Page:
- Hypervisor bypass. Bypass the softswitch to go direct to the NIC using Single Root I/O Virtualization – which is part of the PCI spec, not a Cisco exclusive.
- Exceptional automation. Blades are highly stateful – MAC addresses, BIOS settings, vLANs – are put in an XML file so you configure the blade once and apply forever with compatible blades. Settings can be applied to either a blade or a particular slot. Removes much sysadmin drudgery.
That was just the Cisco-owned UCS story. But VMware and storage are needed to create a virtualized infrastructure. Enter, in this instantiation, EMC and the Vblock. Cisco is also working with NetApp and probably others,
A Vblock is an engineered, tested, supported and validated package of components from the 3 vendors. You buy the package – which has some configuration flexibility – and you get a single support group, not finger pointing between 3 companies.
This is supposed to make for rapid implementation of new infrastructure along with the management advantages of UCS. Acadia, the new services company the 3 have put together, provides Build, Operate & Transfer (BOT – a new TLA?) services.
Sounds good. I can’t recall a similar level of advertised integration among 3 major vendors before.
The StorageMojo take
I’m just as mystified as ever about what they’re thinking.
The looming question is: do enough customers want to buy “unified” systems? This is, after all, only a distributed mainframe – and the mainframe spending percentage has been shrinking for decades.
Consolidation is inevitable: IT has standardized on a few platforms, and can standardize on a few suppliers. But do those suppliers need to be vertically integrated?
Only when it makes sense. Oracle/Sun has the better argument: when you know exactly what you want from your database, we’ll sell you an integrated appliance that will do exactly that. And it’s fine if you roll your own.
But those are industry-wide issues. There are UCS/VCE specific issue as well:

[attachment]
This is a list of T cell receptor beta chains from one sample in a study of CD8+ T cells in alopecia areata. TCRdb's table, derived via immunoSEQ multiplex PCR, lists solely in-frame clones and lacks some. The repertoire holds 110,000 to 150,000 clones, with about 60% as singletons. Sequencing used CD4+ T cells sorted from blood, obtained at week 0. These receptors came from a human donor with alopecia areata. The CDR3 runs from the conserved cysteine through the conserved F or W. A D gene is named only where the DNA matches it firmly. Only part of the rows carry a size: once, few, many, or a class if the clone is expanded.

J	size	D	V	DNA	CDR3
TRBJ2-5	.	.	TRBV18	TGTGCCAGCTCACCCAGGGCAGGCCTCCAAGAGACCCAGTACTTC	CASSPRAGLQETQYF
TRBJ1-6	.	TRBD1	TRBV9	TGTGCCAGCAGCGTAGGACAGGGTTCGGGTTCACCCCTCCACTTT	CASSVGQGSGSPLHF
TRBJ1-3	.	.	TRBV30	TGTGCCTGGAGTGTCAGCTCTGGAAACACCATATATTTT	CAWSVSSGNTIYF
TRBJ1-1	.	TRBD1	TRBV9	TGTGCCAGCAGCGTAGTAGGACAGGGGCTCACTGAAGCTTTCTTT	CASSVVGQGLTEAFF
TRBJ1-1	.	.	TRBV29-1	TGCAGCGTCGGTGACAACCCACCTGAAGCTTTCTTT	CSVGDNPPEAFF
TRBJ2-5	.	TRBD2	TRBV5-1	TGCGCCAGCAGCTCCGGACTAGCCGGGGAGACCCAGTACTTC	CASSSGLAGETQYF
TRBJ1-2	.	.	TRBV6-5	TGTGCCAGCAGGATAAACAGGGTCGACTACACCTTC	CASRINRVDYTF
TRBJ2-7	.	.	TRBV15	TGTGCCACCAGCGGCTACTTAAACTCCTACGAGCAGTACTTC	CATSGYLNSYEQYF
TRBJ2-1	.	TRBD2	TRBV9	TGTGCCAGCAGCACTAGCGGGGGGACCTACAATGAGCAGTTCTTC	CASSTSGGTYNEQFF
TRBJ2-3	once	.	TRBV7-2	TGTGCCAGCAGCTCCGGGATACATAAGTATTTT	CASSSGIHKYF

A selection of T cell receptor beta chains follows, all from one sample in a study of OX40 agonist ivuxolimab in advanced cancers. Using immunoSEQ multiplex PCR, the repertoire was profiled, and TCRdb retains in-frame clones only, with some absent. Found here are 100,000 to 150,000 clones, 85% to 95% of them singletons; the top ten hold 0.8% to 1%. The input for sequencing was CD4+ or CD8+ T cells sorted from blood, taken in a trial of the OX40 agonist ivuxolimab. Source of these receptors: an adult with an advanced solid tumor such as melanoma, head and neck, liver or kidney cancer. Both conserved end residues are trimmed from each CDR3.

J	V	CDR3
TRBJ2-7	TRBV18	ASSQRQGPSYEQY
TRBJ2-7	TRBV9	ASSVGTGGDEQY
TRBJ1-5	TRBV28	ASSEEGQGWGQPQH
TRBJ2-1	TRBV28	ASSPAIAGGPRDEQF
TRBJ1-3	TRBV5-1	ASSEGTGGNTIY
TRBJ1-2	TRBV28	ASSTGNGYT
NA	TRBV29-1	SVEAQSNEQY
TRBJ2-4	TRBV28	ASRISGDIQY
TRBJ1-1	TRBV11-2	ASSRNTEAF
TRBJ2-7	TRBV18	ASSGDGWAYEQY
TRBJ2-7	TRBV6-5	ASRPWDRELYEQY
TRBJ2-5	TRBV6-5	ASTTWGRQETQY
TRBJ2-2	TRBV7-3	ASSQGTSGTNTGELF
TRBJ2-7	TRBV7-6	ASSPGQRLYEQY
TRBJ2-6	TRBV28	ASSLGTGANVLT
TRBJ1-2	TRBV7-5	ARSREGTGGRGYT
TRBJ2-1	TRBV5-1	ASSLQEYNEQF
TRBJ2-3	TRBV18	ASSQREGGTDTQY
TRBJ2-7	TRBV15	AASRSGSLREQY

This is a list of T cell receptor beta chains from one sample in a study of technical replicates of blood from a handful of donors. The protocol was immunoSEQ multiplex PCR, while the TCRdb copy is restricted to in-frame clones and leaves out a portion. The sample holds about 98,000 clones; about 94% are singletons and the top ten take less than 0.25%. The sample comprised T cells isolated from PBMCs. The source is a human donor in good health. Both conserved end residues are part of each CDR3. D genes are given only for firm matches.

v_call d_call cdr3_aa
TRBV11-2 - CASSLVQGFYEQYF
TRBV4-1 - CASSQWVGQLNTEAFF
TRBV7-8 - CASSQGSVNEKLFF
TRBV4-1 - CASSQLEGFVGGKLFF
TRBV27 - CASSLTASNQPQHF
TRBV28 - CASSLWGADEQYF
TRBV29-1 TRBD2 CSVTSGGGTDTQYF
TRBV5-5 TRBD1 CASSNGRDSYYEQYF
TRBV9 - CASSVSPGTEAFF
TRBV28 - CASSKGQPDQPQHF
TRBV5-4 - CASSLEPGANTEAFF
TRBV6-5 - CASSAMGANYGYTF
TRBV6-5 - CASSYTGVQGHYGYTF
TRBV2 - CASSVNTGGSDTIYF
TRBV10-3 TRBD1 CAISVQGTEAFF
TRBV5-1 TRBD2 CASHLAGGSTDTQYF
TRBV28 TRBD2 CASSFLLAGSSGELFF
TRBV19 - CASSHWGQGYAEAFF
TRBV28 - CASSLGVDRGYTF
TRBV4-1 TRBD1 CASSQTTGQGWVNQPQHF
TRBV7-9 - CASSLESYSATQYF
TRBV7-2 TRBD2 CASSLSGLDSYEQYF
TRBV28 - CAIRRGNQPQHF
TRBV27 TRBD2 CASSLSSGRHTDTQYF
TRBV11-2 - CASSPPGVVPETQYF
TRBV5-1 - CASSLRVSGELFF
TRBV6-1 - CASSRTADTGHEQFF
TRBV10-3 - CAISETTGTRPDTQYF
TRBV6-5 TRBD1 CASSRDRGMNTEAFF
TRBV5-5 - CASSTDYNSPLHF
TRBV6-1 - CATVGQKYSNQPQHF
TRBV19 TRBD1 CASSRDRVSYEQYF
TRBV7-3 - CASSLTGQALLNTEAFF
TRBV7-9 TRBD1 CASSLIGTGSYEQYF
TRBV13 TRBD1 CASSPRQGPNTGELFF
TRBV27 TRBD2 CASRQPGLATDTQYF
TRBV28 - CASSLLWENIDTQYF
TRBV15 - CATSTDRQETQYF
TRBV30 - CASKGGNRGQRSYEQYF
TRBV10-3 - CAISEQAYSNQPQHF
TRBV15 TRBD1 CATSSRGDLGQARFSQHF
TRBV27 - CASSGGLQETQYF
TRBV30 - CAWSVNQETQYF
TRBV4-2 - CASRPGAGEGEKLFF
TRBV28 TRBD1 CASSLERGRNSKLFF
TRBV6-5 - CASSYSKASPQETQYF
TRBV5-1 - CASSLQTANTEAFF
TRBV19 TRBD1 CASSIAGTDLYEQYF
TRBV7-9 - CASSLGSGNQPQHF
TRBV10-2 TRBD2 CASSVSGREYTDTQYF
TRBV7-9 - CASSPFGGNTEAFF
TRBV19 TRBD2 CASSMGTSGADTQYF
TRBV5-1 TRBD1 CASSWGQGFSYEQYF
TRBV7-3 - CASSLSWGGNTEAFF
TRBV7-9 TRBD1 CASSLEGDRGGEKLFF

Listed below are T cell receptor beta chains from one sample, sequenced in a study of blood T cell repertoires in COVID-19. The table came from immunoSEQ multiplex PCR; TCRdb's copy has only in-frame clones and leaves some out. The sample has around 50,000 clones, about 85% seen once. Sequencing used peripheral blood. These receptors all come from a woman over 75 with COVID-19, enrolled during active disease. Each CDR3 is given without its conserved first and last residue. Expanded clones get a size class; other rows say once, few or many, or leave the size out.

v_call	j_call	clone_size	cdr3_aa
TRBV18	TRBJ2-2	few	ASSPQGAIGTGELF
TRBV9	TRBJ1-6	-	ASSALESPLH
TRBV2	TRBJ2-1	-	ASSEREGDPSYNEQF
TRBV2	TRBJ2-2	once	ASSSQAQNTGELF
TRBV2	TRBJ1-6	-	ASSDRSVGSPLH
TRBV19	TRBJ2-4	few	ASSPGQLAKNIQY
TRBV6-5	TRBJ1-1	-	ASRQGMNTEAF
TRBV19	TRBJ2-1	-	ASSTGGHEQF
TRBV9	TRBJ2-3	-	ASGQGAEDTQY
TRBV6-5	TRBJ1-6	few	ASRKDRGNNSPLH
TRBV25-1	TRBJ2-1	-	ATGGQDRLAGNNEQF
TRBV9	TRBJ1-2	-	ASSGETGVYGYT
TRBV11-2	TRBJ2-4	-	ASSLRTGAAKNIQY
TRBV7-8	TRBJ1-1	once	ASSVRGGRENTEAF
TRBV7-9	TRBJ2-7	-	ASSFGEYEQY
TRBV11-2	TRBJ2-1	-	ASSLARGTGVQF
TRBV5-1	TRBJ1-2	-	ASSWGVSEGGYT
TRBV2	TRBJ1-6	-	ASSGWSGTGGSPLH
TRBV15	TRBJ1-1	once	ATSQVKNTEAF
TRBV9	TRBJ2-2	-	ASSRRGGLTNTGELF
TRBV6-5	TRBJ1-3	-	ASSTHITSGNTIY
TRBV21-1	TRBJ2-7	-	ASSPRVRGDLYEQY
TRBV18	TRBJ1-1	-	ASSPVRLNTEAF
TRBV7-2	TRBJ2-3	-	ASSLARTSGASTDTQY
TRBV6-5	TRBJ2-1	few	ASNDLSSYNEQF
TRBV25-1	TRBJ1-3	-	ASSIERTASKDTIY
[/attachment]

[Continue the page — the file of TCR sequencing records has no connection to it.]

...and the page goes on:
- Cost. All the integration work among 3 different companies costs money. They aren’t replacing existing costs – they are adding costs. Without, in theory, charging more.
- Lock-in. UCS/Vblock is, effectively, a mainframe with a network backplane.
- Barriers to entry. Are there any? Cisco flagged hypervisor bypass and large memory support as unique value-add – and neither seems any more than a medium-term advantage.
- BOT? Build, Operate, Transfer. In theory Vblocks are easier and faster to install and manage. But customers are asking that Acadia BOT their new Vblocks. The customer benefit over current integrator practice? Lower BOT costs? Or?
- Price. The 3 most expensive IT vendors banding together?
- Longevity. Industry “partnerships” don’t have a good record of long-term success. Each of these companies has its own competitive stresses and financial imperatives, and while the stars may be aligned today, where will they be in 3 years? Unless Cisco is piloting an eventual takeover.
The enterprise IT industry is consolidating. HP, the world’s largest computer company, appears strong but is vulnerable – or at least John Chambers, Cisco’s CEO, thinks so.
Cisco, dominating network switches, needs new worlds to conquer. Large switches have been specialized blade servers – CPU and I/O – for decades, so why not take the next step?
But Cisco is responding not to customer demand, but to Google and Amazon. Their vast commodity infrastructures, linked by – horrors! – cheap unmanaged switches is Cisco’s nightmare. If CFOs understood that much of IT could be migrated to that model over the next decade, Cisco’s margins and influence would be devastated.
Creative destruction, indeed!
Courteous comments welcome, of course.